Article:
What prevents us from realizing why Jesus had to die for you and for me? Is it because I think, "If I'm just good, I listen to Jesus' teachings and try to be a good person, that'll be fine?" It won't. There come times in all of our lives when all of the good things we did, all of the trials and errors we went through, all of the teachings we learned and, yes, maybe even all of the miracles that we have experienced are going to fail us.

A lot of people expected Jesus to be just that: a good teacher who would help them live a good, moral life. If that's all I'm concerned about, it can make me very judgmental about all of those people out there who aren't measuring up to all of the teachings of the Gospel, of the Church.

There's another type of arrogance: that I really don't need Jesus to die for me; what I need Him to do is get to work and liberate the world - the "social action Jesus" who should fix all of the injustice that's out there. [The two approaches] share one thing in common: "I don't have to change; they do."

What has to change [is] inside my heart: my need to recognize my complicity in what is wrong with the world and to recognize that I am a sinner. I was so impressed when somebody asked the Holy Father, Pope Francis, "How would you describe yourself?" He said, "I am a sinner." Maybe that is the obstacle we all have to realizing how graced we all are to have a God that came to die for us - and that He had to die for us, because my sins, my distance from God, my pride, my judgment of others and [of] people like Mary Magdalene - maybe that's where I most need to change and recognize the beauty of what God has done for us by dying and rising.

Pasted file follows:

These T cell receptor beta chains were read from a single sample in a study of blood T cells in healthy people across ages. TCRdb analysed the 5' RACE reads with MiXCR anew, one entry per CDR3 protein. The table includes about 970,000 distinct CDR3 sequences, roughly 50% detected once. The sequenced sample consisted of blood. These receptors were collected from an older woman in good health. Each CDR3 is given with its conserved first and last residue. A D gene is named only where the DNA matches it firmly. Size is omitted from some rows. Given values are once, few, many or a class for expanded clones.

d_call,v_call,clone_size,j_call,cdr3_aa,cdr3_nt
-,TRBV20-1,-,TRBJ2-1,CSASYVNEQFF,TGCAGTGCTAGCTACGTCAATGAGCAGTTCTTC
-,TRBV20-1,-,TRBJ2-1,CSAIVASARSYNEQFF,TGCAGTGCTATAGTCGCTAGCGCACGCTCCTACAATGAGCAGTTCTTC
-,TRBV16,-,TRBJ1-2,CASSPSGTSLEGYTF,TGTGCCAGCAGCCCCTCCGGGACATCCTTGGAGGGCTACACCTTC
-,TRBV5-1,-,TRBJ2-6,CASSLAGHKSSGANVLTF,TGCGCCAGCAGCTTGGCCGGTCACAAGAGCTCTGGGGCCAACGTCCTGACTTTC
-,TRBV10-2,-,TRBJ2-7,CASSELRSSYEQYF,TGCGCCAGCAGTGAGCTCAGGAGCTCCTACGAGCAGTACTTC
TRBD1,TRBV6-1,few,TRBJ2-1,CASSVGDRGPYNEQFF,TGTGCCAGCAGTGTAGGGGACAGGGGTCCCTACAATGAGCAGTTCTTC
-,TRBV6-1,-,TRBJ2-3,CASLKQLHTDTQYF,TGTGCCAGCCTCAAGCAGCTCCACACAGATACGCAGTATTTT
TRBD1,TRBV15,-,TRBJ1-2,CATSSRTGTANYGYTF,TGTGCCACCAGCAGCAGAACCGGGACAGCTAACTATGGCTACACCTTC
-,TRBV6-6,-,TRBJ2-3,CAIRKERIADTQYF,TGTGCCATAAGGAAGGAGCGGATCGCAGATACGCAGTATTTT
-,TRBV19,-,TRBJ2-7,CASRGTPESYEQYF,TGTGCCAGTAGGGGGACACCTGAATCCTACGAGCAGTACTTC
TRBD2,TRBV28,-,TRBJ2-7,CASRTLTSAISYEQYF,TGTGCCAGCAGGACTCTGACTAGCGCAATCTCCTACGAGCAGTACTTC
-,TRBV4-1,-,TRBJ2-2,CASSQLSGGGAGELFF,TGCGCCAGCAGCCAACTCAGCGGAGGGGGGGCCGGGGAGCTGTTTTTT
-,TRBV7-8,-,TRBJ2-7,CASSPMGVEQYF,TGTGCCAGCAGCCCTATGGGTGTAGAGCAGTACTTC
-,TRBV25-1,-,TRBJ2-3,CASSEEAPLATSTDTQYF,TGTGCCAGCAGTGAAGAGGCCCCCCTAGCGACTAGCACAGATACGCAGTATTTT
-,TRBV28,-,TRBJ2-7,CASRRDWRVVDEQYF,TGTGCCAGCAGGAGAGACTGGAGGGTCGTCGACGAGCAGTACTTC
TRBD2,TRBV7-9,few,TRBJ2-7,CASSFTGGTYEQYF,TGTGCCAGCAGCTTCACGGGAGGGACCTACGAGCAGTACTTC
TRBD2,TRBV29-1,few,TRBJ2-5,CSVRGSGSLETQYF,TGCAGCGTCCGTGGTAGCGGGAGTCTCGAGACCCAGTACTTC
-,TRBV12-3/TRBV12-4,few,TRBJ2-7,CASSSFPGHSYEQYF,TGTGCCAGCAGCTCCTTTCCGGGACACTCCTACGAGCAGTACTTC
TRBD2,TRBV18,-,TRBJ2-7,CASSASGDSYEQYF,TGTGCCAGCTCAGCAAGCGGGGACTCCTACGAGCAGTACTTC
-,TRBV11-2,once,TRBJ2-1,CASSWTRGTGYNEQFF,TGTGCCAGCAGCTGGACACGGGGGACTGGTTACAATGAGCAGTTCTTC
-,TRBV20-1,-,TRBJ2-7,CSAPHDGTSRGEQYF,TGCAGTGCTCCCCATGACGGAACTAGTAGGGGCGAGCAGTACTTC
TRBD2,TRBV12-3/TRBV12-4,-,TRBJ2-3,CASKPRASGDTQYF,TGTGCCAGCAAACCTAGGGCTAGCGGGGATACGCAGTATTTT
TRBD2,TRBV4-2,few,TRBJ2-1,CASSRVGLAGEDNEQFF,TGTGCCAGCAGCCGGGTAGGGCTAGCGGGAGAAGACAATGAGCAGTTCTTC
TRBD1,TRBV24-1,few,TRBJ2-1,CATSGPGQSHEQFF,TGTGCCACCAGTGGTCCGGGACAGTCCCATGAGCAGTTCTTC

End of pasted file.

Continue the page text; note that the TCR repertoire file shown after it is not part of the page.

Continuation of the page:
One year, when I was in the seminary, I thought I was going to make the best Lent ever. I decided the best way to do that was to make myself as miserable as possible. [I slept on a board and gave up meat, candy] and wine; I was studying in Rome and they drank wine at meals. I felt so holy; I felt I was getting so good and so pure; and I was suffering so much.

You know how I felt on Easter Sunday? Blah. Dead. Empty. "God, after all I did for you, aren't you going to give me the joy of Easter?" It took a long time before I came to my senses and began to realize why I wasn't ready for the joy of Easter: because it was all about me, all about what I was doing for God. I was missing the whole point of Christ's life, death and resurrection; the whole point of Easter - that it's God's gift to me and to you personally, each and every one of us in our own way, in our own journey of faith.

Wherever you are, wherever you may be, do not lose hope that Jesus Christ came for you.